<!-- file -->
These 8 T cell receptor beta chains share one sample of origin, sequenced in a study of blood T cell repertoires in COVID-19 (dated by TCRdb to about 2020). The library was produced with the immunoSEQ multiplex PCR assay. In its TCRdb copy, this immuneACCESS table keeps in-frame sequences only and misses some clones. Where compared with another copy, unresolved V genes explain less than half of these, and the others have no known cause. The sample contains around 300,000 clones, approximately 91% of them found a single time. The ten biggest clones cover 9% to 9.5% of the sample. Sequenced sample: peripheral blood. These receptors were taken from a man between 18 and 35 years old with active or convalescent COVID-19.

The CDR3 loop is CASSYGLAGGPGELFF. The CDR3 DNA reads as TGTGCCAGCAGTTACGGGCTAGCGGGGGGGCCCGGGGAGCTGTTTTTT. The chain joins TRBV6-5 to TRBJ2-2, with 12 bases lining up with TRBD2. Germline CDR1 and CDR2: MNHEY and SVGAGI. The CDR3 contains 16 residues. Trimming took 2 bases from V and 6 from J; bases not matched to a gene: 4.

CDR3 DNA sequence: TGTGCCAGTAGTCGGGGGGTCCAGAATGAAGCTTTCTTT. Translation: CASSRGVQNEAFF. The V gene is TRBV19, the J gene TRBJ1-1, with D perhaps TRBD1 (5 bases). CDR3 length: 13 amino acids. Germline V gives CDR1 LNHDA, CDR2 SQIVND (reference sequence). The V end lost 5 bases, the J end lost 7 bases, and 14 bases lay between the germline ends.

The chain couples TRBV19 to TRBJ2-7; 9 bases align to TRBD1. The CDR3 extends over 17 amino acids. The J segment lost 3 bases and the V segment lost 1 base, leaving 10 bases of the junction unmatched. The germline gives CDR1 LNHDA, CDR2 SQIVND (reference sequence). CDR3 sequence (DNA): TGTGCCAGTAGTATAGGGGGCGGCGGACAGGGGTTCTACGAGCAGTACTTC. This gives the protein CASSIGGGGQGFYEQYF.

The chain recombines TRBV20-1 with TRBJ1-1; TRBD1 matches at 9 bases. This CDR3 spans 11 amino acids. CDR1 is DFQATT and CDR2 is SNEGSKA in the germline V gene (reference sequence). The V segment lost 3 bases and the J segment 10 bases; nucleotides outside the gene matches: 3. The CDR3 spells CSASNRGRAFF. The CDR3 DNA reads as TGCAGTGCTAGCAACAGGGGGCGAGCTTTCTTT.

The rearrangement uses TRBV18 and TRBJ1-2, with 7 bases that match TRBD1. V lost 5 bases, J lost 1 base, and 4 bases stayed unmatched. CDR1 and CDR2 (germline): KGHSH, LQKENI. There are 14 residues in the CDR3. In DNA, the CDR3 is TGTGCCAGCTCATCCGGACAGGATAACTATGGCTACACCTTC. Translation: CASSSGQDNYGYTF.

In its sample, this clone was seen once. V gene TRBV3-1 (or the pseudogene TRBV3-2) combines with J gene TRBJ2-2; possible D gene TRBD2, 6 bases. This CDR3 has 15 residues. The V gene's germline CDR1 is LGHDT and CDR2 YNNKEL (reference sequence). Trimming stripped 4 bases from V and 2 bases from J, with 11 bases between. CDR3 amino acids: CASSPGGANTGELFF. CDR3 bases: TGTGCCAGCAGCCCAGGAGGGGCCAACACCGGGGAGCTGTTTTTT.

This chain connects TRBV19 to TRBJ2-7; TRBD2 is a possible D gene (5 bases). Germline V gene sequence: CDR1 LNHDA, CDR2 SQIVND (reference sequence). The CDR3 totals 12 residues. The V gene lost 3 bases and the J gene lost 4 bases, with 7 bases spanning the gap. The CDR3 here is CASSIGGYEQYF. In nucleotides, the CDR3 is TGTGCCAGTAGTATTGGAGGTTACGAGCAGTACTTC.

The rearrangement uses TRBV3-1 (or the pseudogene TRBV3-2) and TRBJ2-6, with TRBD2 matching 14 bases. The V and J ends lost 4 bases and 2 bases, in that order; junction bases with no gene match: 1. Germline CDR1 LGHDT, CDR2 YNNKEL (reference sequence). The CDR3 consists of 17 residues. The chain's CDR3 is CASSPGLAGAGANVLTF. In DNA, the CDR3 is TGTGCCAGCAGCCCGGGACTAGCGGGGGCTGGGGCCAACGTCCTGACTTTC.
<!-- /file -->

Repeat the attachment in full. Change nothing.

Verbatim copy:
These 8 T cell receptor beta chains share one sample of origin, sequenced in a study of blood T cell repertoires in COVID-19 (dated by TCRdb to about 2020). The library was produced with the immunoSEQ multiplex PCR assay. In its TCRdb copy, this immuneACCESS table keeps in-frame sequences only and misses some clones. Where compared with another copy, unresolved V genes explain less than half of these, and the others have no known cause. The sample contains around 300,000 clones, approximately 91% of them found a single time. The ten biggest clones cover 9% to 9.5% of the sample. Sequenced sample: peripheral blood. These receptors were taken from a man between 18 and 35 years old with active or convalescent COVID-19.

The CDR3 loop is CASSYGLAGGPGELFF. The CDR3 DNA reads as TGTGCCAGCAGTTACGGGCTAGCGGGGGGGCCCGGGGAGCTGTTTTTT. The chain joins TRBV6-5 to TRBJ2-2, with 12 bases lining up with TRBD2. Germline CDR1 and CDR2: MNHEY and SVGAGI. The CDR3 contains 16 residues. Trimming took 2 bases from V and 6 from J; bases not matched to a gene: 4.

CDR3 DNA sequence: TGTGCCAGTAGTCGGGGGGTCCAGAATGAAGCTTTCTTT. Translation: CASSRGVQNEAFF. The V gene is TRBV19, the J gene TRBJ1-1, with D perhaps TRBD1 (5 bases). CDR3 length: 13 amino acids. Germline V gives CDR1 LNHDA, CDR2 SQIVND (reference sequence). The V end lost 5 bases, the J end lost 7 bases, and 14 bases lay between the germline ends.

The chain couples TRBV19 to TRBJ2-7; 9 bases align to TRBD1. The CDR3 extends over 17 amino acids. The J segment lost 3 bases and the V segment lost 1 base, leaving 10 bases of the junction unmatched. The germline gives CDR1 LNHDA, CDR2 SQIVND (reference sequence). CDR3 sequence (DNA): TGTGCCAGTAGTATAGGGGGCGGCGGACAGGGGTTCTACGAGCAGTACTTC. This gives the protein CASSIGGGGQGFYEQYF.

The chain recombines TRBV20-1 with TRBJ1-1; TRBD1 matches at 9 bases. This CDR3 spans 11 amino acids. CDR1 is DFQATT and CDR2 is SNEGSKA in the germline V gene (reference sequence). The V segment lost 3 bases and the J segment 10 bases; nucleotides outside the gene matches: 3. The CDR3 spells CSASNRGRAFF. The CDR3 DNA reads as TGCAGTGCTAGCAACAGGGGGCGAGCTTTCTTT.

The rearrangement uses TRBV18 and TRBJ1-2, with 7 bases that match TRBD1. V lost 5 bases, J lost 1 base, and 4 bases stayed unmatched. CDR1 and CDR2 (germline): KGHSH, LQKENI. There are 14 residues in the CDR3. In DNA, the CDR3 is TGTGCCAGCTCATCCGGACAGGATAACTATGGCTACACCTTC. Translation: CASSSGQDNYGYTF.

In its sample, this clone was seen once. V gene TRBV3-1 (or the pseudogene TRBV3-2) combines with J gene TRBJ2-2; possible D gene TRBD2, 6 bases. This CDR3 has 15 residues. The V gene's germline CDR1 is LGHDT and CDR2 YNNKEL (reference sequence). Trimming stripped 4 bases from V and 2 bases from J, with 11 bases between. CDR3 amino acids: CASSPGGANTGELFF. CDR3 bases: TGTGCCAGCAGCCCAGGAGGGGCCAACACCGGGGAGCTGTTTTTT.

This chain connects TRBV19 to TRBJ2-7; TRBD2 is a possible D gene (5 bases). Germline V gene sequence: CDR1 LNHDA, CDR2 SQIVND (reference sequence). The CDR3 totals 12 residues. The V gene lost 3 bases and the J gene lost 4 bases, with 7 bases spanning the gap. The CDR3 here is CASSIGGYEQYF. In nucleotides, the CDR3 is TGTGCCAGTAGTATTGGAGGTTACGAGCAGTACTTC.

The rearrangement uses TRBV3-1 (or the pseudogene TRBV3-2) and TRBJ2-6, with TRBD2 matching 14 bases. The V and J ends lost 4 bases and 2 bases, in that order; junction bases with no gene match: 1. Germline CDR1 LGHDT, CDR2 YNNKEL (reference sequence). The CDR3 consists of 17 residues. The chain's CDR3 is CASSPGLAGAGANVLTF. In DNA, the CDR3 is TGTGCCAGCAGCCCGGGACTAGCGGGGGCTGGGGCCAACGTCCTGACTTTC.